The last two African retrospectives from Honest Jon’s came with the personable alto oesophagal crackle of old records, so my ears were prepared to hear the same on this one. No, no, Africa Boogaloo opens sounding deep, stomachy, rich, with cozy brass and handsome singing on the Le Grand Kalle track that gives the album its name. When unevenness kicks in on Charles Lembe’s “Quiero Wapacha” — the guitar and the voices are a little out of focus, first the sound, then a sliver of the echo of the sound arriving a moment later — it’s hardly important.
The songs on this compilation were recorded in the 1960s and 1970s. They post-date the recordings on the other two albums by some years, and the differences in sound quality and the professional assurance of the musicians is profound. Over three discs we’ve travelled from Marvellous Boy‘s valiant amateurs smacking old pianos, people who’ve faded in and out of recorded history, to experts, some of whom have gone on to tour the world. The names on the back cover look recent, which, after the period of anonymous piano-smackers, arrives like a triumphant coda, like a flourish. See, they seem to be saying, we’re here, we’re still around, we did it, we endure! Orchestra Baobab? Had a new album in 2007. Manu Dibango? If I lived in London I could buy tickets. Gnonnas Pedro? Dead, but he was on that 1970s Benin compilation that came out a couple of months ago, and Africando, the Afro-salsa band he joined in 1995, lives on. His “Adigbedoto” here is a beauty: tight guitar, Cuban percussion, and the man himself singing at the very brink of a luscious quiver. Familiar names. It all seems so fresh that the sound of Laba Sosseh singing gently “Guantanamo,” in his song of the same name, becomes strange and moving, a reminder of a time when the word carried less weight than it does now. The song sounds recent but the sentiment doesn’t. A weird doubling effect.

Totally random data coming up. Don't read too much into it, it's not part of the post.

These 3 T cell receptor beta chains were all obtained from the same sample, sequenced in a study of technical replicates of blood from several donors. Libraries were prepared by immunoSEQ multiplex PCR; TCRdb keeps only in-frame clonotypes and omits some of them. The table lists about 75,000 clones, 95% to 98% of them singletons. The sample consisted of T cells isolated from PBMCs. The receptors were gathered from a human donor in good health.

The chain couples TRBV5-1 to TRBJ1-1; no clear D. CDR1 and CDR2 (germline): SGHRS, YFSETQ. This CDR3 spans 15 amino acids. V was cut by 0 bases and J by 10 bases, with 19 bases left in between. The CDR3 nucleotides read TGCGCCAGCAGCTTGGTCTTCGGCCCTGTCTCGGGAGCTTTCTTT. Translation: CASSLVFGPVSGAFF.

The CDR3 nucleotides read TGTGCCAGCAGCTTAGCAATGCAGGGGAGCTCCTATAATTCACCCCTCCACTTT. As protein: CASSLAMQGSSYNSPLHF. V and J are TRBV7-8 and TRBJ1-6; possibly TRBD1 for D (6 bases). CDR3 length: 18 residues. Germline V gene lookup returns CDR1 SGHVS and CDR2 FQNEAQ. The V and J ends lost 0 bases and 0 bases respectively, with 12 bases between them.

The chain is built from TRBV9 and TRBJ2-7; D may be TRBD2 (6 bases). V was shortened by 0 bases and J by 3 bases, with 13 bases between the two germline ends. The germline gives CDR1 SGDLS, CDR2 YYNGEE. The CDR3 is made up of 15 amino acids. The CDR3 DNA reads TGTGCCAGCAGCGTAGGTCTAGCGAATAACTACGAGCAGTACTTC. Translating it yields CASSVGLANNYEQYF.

By the time these songs were released, Latin American music had been filtering into Africa for decades and a hybrid industry was well under way. The piquancy of the Latin trumpet had Africa-ripened into juice. Bands and singers were competing with one another all over the place. Go to Kinshasa, throw a rock, and you’d hit two singers and a guitarist and the person who chased you down and walloped you afterwards would be an aspiring saxophone player. The ground was fertile. Consequently, the breadth of music Africa Boogaloo would like to cover is too large for a single album. The compilers have decided to include songs from the Congo as well as the West African music promised in the subtitle. It’s too much. 13 tracks, 55 minutes, and a time frame stretching from 1960 to the end of the ’70s were never going to leave us with anything more than a sketch. I wish the familiar names had been knocked out so that we could have more obscurities. Yet nothing here makes me happier than the 1978 “On Verra Ça” that was released on an Orchestra Baobab live album in 1992, now discontinued. It’s good to have it back again.